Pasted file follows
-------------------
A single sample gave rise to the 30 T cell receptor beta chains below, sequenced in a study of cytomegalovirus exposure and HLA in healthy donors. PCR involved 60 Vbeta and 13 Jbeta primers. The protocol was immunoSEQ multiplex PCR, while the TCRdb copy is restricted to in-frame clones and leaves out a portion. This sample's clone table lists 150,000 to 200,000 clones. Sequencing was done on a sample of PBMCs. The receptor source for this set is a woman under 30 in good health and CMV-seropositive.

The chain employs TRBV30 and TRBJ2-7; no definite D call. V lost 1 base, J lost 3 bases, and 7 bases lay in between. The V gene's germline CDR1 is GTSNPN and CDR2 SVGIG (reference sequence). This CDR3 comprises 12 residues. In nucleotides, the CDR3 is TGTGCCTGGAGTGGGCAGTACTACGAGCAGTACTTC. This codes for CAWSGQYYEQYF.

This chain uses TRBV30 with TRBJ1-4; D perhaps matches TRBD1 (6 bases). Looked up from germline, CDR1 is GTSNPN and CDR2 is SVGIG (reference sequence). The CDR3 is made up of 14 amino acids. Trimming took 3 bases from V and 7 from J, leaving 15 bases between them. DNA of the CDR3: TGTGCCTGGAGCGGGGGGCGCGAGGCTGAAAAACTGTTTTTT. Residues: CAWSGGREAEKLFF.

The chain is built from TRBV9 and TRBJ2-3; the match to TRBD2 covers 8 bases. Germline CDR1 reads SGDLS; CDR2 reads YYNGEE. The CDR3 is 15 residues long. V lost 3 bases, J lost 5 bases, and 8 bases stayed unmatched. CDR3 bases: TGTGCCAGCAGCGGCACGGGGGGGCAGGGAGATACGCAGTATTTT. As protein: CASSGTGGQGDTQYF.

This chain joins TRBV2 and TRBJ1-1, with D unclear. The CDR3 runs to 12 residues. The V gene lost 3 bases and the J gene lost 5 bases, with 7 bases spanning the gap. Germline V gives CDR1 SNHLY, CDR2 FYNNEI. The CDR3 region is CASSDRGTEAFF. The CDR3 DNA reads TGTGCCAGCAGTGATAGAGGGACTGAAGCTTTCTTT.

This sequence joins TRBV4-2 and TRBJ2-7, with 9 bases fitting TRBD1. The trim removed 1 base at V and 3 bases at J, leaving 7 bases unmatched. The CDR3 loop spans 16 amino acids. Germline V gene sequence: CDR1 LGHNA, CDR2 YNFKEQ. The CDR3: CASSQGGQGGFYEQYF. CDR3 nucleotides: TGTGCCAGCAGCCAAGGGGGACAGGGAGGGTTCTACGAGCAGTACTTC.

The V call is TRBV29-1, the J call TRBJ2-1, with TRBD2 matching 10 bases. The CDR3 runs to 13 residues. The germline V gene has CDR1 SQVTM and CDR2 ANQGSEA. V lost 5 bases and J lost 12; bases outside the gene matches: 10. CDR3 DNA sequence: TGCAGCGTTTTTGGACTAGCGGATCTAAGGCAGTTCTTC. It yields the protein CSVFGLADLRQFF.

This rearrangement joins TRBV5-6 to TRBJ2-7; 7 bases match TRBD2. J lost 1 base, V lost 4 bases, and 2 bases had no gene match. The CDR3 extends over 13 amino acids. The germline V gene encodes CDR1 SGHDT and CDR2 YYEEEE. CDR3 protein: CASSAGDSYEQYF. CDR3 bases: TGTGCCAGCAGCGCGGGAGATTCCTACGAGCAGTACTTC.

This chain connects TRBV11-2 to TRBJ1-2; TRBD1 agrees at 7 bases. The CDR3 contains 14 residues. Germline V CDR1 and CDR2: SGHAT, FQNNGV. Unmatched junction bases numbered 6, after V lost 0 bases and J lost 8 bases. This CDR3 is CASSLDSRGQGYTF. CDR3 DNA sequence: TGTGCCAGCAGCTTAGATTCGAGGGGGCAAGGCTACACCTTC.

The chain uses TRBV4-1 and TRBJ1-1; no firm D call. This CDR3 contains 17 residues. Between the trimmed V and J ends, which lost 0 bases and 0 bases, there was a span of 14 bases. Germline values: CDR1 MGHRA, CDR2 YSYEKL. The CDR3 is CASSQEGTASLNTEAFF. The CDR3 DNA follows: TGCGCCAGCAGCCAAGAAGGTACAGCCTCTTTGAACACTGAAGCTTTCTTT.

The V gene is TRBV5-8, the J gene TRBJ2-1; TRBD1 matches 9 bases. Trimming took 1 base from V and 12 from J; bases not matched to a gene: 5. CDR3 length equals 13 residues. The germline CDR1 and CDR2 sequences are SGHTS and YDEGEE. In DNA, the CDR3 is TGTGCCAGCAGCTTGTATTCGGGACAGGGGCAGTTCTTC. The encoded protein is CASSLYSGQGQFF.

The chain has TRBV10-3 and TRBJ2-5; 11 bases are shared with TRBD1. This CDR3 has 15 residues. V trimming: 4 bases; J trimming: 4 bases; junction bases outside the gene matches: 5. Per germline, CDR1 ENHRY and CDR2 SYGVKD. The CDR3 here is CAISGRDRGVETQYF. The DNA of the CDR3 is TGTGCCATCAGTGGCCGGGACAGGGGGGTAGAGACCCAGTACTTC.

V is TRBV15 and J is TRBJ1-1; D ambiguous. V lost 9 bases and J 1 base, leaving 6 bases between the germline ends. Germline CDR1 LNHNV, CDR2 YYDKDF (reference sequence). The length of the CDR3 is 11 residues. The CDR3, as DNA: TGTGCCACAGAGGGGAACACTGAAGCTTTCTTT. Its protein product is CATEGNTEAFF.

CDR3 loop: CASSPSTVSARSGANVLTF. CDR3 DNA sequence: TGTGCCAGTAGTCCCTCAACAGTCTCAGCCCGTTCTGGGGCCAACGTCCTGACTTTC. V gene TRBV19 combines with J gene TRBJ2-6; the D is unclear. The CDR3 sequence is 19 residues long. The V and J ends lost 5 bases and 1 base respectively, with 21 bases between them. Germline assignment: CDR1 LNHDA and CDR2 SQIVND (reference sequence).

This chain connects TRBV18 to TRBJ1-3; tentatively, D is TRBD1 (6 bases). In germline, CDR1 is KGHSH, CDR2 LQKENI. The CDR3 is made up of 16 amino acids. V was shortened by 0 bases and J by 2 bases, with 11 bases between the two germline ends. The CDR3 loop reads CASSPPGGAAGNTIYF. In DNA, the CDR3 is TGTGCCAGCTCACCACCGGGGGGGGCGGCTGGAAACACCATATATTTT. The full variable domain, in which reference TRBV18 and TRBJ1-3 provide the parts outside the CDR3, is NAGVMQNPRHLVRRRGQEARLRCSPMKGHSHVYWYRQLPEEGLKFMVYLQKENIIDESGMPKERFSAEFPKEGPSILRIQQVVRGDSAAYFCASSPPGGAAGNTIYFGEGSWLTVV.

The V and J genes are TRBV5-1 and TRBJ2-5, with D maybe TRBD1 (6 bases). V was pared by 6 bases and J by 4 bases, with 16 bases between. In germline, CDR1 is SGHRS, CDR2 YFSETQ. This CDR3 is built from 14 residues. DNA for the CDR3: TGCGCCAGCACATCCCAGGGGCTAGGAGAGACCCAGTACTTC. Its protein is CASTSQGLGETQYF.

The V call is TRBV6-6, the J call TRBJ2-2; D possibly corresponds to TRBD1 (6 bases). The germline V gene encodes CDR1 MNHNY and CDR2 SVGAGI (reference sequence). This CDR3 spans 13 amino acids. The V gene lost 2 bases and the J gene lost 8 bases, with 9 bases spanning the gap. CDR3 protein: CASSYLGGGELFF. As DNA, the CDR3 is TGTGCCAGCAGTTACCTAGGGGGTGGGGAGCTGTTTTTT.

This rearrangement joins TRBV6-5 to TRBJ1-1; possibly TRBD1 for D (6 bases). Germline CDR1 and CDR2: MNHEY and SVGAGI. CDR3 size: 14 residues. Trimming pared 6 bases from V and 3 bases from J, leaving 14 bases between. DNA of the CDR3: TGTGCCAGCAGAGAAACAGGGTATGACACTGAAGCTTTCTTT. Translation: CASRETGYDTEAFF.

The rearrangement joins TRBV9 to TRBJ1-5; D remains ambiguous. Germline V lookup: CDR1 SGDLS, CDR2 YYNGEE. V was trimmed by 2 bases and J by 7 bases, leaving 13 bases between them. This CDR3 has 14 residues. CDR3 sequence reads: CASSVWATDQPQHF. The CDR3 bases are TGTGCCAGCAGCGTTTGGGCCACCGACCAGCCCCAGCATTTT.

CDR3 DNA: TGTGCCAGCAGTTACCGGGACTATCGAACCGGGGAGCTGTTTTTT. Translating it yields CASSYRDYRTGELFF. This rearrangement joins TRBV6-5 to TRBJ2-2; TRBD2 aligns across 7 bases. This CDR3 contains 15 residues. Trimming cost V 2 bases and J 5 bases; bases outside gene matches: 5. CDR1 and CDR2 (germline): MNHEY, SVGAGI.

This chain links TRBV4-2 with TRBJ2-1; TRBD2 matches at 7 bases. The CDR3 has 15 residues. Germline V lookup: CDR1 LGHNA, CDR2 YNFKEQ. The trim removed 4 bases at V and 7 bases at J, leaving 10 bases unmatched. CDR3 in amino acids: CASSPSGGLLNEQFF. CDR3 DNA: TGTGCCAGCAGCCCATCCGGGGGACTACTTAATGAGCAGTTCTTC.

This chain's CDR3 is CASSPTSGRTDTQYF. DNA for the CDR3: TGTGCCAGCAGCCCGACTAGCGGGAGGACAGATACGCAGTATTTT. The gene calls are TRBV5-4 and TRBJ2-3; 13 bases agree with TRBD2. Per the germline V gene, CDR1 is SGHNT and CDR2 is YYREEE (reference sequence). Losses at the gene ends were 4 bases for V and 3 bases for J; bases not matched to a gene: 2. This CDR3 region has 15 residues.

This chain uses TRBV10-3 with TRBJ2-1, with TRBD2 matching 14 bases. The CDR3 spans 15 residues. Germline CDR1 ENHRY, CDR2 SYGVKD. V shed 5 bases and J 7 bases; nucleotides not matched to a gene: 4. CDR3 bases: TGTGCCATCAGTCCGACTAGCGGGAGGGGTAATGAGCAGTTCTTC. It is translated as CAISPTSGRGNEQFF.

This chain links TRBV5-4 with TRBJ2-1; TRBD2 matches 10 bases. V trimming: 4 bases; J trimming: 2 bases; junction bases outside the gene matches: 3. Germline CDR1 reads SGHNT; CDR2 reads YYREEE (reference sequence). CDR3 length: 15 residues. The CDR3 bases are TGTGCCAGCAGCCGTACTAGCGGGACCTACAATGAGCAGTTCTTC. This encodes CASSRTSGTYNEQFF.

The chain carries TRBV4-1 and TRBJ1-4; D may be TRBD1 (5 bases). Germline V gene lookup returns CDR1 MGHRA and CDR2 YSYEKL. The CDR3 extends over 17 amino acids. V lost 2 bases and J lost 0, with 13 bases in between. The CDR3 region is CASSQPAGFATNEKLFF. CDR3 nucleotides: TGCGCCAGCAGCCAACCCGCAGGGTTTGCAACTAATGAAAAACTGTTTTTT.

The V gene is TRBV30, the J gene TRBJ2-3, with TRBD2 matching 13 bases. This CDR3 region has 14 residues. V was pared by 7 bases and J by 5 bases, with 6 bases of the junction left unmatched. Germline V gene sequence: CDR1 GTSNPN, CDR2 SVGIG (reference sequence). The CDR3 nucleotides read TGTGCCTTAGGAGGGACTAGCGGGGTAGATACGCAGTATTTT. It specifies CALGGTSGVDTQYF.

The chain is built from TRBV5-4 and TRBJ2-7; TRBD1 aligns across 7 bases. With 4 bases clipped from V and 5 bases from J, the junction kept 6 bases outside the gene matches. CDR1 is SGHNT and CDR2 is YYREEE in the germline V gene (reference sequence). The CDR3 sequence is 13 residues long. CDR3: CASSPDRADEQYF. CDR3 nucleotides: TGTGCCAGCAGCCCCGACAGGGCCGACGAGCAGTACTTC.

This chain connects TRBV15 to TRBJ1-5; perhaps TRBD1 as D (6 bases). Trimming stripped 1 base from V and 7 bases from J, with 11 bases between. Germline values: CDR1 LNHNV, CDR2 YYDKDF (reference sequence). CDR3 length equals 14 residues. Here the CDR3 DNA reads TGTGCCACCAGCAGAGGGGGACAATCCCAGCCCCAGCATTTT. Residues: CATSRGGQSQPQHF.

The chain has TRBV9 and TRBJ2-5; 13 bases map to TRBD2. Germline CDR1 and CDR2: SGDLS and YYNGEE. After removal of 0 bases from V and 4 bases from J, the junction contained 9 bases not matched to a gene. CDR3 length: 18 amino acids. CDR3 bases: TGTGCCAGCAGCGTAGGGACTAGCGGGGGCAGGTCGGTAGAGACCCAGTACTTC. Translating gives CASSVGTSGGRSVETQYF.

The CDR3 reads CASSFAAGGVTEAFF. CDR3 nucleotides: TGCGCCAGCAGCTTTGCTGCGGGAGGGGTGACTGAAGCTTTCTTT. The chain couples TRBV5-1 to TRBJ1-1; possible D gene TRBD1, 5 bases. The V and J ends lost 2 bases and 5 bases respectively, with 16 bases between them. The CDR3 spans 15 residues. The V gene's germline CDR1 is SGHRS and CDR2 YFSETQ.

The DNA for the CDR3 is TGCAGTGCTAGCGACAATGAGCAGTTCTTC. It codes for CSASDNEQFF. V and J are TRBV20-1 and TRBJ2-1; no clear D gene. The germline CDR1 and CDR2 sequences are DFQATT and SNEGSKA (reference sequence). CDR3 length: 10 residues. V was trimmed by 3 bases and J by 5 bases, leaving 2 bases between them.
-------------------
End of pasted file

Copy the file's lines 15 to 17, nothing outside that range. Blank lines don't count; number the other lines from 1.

This chain connects TRBV18 to TRBJ1-3; tentatively, D is TRBD1 (6 bases). In germline, CDR1 is KGHSH, CDR2 LQKENI. The CDR3 is made up of 16 amino acids. V was shortened by 0 bases and J by 2 bases, with 11 bases between the two germline ends. The CDR3 loop reads CASSPPGGAAGNTIYF. In DNA, the CDR3 is TGTGCCAGCTCACCACCGGGGGGGGCGGCTGGAAACACCATATATTTT. The full variable domain, in which reference TRBV18 and TRBJ1-3 provide the parts outside the CDR3, is NAGVMQNPRHLVRRRGQEARLRCSPMKGHSHVYWYRQLPEEGLKFMVYLQKENIIDESGMPKERFSAEFPKEGPSILRIQQVVRGDSAAYFCASSPPGGAAGNTIYFGEGSWLTVV.

The V and J genes are TRBV5-1 and TRBJ2-5, with D maybe TRBD1 (6 bases). V was pared by 6 bases and J by 4 bases, with 16 bases between. In germline, CDR1 is SGHRS, CDR2 YFSETQ. This CDR3 is built from 14 residues. DNA for the CDR3: TGCGCCAGCACATCCCAGGGGCTAGGAGAGACCCAGTACTTC. Its protein is CASTSQGLGETQYF.

The V call is TRBV6-6, the J call TRBJ2-2; D possibly corresponds to TRBD1 (6 bases). The germline V gene encodes CDR1 MNHNY and CDR2 SVGAGI (reference sequence). This CDR3 spans 13 amino acids. The V gene lost 2 bases and the J gene lost 8 bases, with 9 bases spanning the gap. CDR3 protein: CASSYLGGGELFF. As DNA, the CDR3 is TGTGCCAGCAGTTACCTAGGGGGTGGGGAGCTGTTTTTT.